In religious appropriation, then, what are we talking about? Sometimes it will be the same thing: objects, food, music. Sometimes images appear in inappropriate places: Buddha as a tattoo, Kali on a toilet seat. Sometimes it will be practices: yoga might be the classic example of this. Sometimes words, ideas, or stories move between cultures: terms like ‘karma’, originally part of Hindu and Buddhist religions, now circulate freely and detached from their context in Western discourse. The latter is especially a problem if, like me, you think that the meaning of words is derived from their use in particular contexts. (A blog post later this year will deal with this idea in more detail.) A pattern I observe among Quakers is a push to use words which prove how inclusive we are. Using ‘Allah’, for example, in a list of names of God alongside Spirit, Light, Christ, and maybe some from other cultures (Inner Buddha Nature, Tao, and Krishna all appear in real examples) probably does not so much reflect the presence of Muslim-Quaker dual belongers in the community (although there are a few around) as it reflects a desire to demonstrate willingness to respect the religion of a group much denigrated in British mass media at present. The desire comes from a place of goodwill; but whether a Muslim, or even an Arabic-speaking Christian who might also use the word ‘Allah’, would really agree that it belonged in that list is another question.
Christians have some specific tangles around this issue. Setting aside the appropriation from other cultures, people seeking resources for a change to their tradition often go back and look for forgotten materials in their own history to appropriate for new purposes. This can be very effective – Christian feminist work on medieval women mystics might be an example – although there is still a moral dimension to ensuring that the past is represented as accurately as possible. However, because the Christian past includes material which is Jewish, there is also the complexity of interactions between the cultures. Christian persecution of Jews, Christian failures to recognise how Judaism has changed since the time of Jesus, and Christian cultural power in many of the places where Jews now live are all features of this landscape. For those working in Christian traditions and seeking to interpret the Bible now, the Jewish context of the documents is vitally important – but some apparently obvious ways to use this are problematic appropriations. For example, Christians holding Seders – read about this from a Jewish, interfaith family, Lutheran, or Anglican perspective.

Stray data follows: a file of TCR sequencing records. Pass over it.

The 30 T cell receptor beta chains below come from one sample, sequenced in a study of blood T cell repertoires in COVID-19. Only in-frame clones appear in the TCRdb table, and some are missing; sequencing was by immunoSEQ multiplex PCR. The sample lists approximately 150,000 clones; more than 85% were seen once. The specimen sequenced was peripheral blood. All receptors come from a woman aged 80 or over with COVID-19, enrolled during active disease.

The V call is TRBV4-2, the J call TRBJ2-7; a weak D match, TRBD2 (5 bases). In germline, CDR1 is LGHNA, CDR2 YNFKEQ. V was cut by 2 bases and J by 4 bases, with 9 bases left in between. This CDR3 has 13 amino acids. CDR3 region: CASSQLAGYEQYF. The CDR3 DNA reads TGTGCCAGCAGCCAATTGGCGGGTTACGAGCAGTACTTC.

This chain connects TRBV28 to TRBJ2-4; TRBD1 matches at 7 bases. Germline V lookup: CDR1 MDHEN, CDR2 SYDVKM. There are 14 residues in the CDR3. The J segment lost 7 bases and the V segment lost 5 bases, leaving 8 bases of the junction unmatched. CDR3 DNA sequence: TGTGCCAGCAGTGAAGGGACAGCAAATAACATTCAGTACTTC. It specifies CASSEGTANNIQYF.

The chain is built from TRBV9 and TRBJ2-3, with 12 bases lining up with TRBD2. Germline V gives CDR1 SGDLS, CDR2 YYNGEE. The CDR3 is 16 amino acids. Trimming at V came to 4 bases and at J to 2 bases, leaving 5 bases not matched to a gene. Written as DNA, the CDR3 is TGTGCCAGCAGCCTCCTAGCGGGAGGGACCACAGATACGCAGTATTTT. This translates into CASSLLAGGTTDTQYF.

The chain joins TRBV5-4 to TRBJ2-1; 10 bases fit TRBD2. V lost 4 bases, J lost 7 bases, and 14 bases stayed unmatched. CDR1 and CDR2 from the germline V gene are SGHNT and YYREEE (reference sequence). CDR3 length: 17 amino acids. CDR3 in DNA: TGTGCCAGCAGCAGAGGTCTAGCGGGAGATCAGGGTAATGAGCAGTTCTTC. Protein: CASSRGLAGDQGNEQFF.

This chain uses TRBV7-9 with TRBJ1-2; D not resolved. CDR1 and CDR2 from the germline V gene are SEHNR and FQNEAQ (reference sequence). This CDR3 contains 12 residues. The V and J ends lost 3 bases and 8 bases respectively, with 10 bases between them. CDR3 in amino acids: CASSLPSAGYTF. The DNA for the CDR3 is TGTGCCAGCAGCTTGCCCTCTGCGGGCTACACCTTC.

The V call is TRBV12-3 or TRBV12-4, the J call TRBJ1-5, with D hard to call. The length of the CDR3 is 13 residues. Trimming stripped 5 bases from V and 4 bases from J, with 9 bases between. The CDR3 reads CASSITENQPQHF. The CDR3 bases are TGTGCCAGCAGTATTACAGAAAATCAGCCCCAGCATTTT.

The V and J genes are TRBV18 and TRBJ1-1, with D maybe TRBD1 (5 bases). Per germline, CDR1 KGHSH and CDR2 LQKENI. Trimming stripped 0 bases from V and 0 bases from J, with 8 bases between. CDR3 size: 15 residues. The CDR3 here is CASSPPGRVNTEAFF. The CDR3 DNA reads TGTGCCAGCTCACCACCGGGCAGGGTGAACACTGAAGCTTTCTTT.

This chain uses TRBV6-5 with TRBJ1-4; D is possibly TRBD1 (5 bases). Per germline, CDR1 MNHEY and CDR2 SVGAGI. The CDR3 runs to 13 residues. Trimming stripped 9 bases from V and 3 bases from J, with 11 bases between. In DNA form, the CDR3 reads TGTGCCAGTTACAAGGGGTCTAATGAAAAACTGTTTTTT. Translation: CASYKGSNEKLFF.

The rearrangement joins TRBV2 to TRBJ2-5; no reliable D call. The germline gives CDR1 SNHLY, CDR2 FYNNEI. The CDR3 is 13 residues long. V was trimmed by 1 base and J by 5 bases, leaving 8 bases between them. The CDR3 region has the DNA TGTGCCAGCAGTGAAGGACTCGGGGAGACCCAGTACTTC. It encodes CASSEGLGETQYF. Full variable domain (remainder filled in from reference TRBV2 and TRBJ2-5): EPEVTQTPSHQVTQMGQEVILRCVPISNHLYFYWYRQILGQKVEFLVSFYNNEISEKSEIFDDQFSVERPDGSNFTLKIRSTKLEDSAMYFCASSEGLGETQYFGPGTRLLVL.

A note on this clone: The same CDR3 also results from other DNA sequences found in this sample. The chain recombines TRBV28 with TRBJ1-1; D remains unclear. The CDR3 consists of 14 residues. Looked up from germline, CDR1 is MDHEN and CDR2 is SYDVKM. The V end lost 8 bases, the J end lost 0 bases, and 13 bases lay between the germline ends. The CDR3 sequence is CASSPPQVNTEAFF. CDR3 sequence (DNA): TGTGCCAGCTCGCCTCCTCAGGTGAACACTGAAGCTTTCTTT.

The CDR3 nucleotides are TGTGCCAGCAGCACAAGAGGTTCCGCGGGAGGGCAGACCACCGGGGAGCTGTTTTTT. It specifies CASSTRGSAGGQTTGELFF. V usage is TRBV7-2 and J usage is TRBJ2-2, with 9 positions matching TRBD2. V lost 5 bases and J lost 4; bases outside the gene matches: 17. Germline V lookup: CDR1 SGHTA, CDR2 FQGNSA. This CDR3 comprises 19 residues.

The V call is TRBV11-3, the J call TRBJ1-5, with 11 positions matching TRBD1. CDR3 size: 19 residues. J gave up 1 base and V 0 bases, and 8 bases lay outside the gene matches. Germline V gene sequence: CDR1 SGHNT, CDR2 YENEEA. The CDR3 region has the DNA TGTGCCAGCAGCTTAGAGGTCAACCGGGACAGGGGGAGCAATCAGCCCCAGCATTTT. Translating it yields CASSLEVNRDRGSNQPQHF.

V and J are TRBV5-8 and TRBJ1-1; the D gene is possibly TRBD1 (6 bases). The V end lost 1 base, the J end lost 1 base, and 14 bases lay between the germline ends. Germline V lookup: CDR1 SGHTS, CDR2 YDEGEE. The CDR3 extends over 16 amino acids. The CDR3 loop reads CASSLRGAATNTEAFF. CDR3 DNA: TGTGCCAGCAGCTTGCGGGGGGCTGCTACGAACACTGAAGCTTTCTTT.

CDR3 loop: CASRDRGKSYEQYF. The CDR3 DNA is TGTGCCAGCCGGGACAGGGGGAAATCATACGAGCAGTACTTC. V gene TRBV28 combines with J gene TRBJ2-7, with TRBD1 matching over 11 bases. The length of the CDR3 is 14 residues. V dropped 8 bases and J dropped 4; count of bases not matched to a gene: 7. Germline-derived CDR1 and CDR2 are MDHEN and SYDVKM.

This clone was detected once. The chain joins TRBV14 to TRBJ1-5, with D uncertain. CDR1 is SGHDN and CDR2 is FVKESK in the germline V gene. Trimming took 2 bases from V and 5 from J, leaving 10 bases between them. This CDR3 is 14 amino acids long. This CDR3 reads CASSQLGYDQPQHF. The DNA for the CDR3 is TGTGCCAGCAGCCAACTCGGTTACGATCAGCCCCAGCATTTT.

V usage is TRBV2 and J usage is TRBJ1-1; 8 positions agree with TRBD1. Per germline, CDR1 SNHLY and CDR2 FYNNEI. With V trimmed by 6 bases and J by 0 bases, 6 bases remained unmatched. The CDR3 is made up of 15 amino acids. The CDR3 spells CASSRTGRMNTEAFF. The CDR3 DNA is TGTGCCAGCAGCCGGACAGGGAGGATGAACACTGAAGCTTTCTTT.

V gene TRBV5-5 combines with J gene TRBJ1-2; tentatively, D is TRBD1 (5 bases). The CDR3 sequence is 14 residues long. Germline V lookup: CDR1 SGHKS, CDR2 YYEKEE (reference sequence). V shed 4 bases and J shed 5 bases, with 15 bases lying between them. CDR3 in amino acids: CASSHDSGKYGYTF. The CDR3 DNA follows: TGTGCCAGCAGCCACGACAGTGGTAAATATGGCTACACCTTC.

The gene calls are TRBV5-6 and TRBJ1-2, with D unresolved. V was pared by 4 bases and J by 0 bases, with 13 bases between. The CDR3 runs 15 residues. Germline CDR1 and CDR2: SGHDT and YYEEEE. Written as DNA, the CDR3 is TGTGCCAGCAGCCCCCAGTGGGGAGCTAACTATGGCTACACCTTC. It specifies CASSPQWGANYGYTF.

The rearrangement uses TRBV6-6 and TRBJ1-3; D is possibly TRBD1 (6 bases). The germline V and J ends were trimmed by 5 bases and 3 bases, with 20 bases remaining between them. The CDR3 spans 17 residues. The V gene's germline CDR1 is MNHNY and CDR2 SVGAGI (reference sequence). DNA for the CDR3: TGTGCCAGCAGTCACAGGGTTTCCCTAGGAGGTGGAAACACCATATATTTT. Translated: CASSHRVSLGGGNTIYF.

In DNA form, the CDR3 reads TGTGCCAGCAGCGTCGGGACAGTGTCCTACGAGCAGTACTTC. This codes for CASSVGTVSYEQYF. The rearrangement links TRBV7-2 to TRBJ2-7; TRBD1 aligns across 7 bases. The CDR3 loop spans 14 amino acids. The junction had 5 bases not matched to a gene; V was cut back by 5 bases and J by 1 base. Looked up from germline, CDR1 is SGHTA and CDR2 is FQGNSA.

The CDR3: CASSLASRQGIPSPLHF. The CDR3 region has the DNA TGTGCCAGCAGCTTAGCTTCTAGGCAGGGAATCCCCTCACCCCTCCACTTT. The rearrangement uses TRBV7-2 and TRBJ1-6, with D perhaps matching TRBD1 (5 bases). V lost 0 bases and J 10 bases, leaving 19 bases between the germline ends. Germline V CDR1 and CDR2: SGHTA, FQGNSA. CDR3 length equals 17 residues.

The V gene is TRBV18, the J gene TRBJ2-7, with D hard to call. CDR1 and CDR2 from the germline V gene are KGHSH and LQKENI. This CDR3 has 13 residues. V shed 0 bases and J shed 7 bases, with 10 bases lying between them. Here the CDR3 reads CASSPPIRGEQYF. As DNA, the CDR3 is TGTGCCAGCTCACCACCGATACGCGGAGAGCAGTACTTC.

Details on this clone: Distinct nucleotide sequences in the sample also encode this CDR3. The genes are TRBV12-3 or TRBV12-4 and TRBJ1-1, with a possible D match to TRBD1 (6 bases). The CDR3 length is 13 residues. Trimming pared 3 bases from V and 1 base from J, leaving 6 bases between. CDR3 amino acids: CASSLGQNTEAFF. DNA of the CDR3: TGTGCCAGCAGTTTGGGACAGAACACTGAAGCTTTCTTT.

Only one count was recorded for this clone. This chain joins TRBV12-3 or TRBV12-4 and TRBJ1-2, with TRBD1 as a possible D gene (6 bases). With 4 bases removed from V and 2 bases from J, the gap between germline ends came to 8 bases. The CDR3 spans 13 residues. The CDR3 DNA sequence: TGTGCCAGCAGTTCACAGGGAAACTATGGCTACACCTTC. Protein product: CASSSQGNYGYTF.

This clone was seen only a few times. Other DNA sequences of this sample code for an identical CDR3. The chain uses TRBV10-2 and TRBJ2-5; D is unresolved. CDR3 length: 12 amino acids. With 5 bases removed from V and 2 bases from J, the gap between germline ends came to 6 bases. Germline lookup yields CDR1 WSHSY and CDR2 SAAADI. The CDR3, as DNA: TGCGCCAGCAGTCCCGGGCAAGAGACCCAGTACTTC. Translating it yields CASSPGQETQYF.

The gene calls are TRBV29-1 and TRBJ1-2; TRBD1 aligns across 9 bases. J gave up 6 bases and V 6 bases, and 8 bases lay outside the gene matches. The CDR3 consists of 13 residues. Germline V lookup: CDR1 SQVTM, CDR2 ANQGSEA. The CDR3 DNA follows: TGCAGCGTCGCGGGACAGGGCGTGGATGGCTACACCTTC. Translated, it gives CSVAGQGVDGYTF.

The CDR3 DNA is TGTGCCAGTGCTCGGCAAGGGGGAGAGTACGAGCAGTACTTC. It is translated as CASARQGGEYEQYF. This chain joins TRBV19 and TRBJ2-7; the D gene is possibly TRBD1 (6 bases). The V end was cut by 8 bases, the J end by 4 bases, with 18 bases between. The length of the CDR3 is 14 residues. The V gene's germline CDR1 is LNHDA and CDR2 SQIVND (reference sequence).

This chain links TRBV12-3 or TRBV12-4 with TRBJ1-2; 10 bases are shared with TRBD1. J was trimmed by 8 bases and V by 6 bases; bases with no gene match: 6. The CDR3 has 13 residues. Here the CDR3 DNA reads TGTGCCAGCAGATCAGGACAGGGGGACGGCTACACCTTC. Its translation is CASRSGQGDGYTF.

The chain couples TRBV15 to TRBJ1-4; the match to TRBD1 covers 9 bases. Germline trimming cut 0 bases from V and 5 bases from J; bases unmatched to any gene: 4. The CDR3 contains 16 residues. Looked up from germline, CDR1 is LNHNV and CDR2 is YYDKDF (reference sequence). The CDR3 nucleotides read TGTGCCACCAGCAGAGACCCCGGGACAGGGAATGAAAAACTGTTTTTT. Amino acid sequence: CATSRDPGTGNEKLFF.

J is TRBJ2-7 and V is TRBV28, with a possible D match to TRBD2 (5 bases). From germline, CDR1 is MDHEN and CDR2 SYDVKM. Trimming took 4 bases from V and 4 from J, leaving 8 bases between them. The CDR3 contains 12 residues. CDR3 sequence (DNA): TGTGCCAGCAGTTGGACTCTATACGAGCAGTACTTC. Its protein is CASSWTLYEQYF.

What should we do about appropriation? I think we need to be aware of it, to name it and discuss it both within our religious communities and when relevant topics come up in the course of interfaith work. When considering whether to use material from another religion, whether it’s a single word or a book or a practice, we need to ask questions like: What do I stand to gain? What is my real motive – showing respect for the tradition, desire for the exotic, proving the superiority of my understanding? If I do this, what impression will I give to those who see and hear me? What hidden lesson might I be teaching alongside the message I intend to impart? What potential for damage to people and the relationships between people does this have?